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You’ll probably do most of your eating where you do most of your sightseeing. However, if you venture no farther than the Ramblas, or the streets around La Seu, you are not going to experience the best of the city’s cuisine – in the main tourist areas, food and service can be indifferent and prices high. Instead, explore the backstreets of neighbourhoods like Sant Pere, La Ribera, El Raval and Poble Sec, where you’ll find excellent restaurants, some little more than hole-in-the-wall taverns, others surprisingly funky and chic. Most of the big-ticket, destination-dining restaurants are found in the Eixample, while Gràcia is a pleasant place to spend the evening, with plenty of good mid-range restaurants. For fish and seafood, you’re best off in the harbourside Barceloneta district or at the Port Olímpic.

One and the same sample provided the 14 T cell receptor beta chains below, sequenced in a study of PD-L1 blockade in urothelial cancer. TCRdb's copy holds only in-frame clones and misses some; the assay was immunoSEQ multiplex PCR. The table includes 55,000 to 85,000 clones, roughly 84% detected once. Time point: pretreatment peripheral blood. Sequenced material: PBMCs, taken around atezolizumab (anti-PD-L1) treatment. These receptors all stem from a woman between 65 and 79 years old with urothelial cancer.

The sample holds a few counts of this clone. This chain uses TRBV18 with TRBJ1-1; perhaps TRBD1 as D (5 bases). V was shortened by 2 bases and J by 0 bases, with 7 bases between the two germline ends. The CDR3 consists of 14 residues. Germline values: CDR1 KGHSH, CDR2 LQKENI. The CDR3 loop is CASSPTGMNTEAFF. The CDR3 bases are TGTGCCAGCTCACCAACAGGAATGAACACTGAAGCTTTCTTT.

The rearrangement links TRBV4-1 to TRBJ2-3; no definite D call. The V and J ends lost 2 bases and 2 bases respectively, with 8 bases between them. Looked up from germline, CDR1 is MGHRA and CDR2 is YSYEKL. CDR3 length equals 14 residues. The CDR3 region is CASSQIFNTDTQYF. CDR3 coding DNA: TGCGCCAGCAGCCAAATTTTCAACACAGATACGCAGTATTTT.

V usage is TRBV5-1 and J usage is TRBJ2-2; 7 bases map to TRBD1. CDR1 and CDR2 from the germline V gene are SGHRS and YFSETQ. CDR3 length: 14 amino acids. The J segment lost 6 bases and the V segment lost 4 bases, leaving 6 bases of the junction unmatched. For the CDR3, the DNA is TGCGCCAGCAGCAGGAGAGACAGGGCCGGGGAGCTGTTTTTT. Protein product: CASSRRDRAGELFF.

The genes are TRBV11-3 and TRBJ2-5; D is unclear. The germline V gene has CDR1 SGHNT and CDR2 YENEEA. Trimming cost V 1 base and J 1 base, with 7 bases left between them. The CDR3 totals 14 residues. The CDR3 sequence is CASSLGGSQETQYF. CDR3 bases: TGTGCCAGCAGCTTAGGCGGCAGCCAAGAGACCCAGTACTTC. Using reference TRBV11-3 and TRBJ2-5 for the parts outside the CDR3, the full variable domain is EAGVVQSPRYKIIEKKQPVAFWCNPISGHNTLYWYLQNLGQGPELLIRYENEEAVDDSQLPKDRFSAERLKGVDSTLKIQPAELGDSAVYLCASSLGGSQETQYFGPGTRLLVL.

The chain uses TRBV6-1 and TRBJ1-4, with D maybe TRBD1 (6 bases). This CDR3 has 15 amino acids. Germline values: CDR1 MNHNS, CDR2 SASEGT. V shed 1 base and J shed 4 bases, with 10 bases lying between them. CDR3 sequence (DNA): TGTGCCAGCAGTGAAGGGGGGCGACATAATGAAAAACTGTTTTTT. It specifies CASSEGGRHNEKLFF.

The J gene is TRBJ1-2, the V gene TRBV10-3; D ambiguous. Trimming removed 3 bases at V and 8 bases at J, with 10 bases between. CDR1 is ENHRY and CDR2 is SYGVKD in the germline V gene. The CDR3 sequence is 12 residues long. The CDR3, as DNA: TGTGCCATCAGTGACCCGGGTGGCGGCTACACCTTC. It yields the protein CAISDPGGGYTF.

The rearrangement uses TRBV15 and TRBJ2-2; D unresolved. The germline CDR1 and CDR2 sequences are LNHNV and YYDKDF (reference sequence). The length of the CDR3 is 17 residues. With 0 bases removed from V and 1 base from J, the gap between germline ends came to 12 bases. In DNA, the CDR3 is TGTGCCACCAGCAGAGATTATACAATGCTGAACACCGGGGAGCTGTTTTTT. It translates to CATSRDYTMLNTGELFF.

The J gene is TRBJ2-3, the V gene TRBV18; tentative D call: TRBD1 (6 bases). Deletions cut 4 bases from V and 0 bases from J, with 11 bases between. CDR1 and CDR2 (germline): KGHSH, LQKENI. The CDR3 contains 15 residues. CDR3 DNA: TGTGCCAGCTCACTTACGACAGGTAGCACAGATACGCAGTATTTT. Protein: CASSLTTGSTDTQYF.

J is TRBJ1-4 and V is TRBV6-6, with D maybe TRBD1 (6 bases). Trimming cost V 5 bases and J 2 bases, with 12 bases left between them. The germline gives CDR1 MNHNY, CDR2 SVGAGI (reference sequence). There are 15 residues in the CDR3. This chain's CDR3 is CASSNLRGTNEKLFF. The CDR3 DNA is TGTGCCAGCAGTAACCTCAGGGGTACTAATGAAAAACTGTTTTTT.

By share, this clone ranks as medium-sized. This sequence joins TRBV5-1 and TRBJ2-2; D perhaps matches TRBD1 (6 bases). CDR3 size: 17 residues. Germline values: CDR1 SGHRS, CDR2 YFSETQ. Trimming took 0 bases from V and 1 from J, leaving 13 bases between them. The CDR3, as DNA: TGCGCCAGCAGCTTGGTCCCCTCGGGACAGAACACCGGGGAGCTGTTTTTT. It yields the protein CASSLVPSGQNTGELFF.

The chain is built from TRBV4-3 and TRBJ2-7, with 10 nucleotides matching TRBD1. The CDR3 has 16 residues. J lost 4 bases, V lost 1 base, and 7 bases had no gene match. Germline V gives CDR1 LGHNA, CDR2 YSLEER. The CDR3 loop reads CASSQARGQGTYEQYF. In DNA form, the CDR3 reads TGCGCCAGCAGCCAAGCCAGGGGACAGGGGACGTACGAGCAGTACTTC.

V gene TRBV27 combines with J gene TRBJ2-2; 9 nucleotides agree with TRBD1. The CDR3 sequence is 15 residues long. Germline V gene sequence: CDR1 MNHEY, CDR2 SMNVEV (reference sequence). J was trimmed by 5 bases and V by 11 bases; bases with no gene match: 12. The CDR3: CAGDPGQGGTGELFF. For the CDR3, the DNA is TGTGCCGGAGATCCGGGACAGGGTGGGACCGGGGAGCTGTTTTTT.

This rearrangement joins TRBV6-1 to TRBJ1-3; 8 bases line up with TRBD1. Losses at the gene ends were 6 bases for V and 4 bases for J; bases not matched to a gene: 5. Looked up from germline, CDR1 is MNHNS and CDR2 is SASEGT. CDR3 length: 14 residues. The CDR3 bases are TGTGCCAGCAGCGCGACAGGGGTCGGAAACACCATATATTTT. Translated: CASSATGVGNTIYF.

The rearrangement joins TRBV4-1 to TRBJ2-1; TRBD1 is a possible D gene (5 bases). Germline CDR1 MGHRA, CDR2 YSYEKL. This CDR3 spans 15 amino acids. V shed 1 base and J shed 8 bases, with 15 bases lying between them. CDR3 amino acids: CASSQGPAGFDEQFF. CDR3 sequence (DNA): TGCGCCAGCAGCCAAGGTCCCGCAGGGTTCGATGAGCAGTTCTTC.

Most cafés are open from 7 or 8am until midnight, or much later – so whether it’s coffee first thing or a late-night nibble, you’ll find somewhere to cater for you. Restaurants generally open 1 to 4pm and 8.30 to 11pm, though in tourist zones like the Ramblas and Port Olímpic, restaurants tend to stay open all day.

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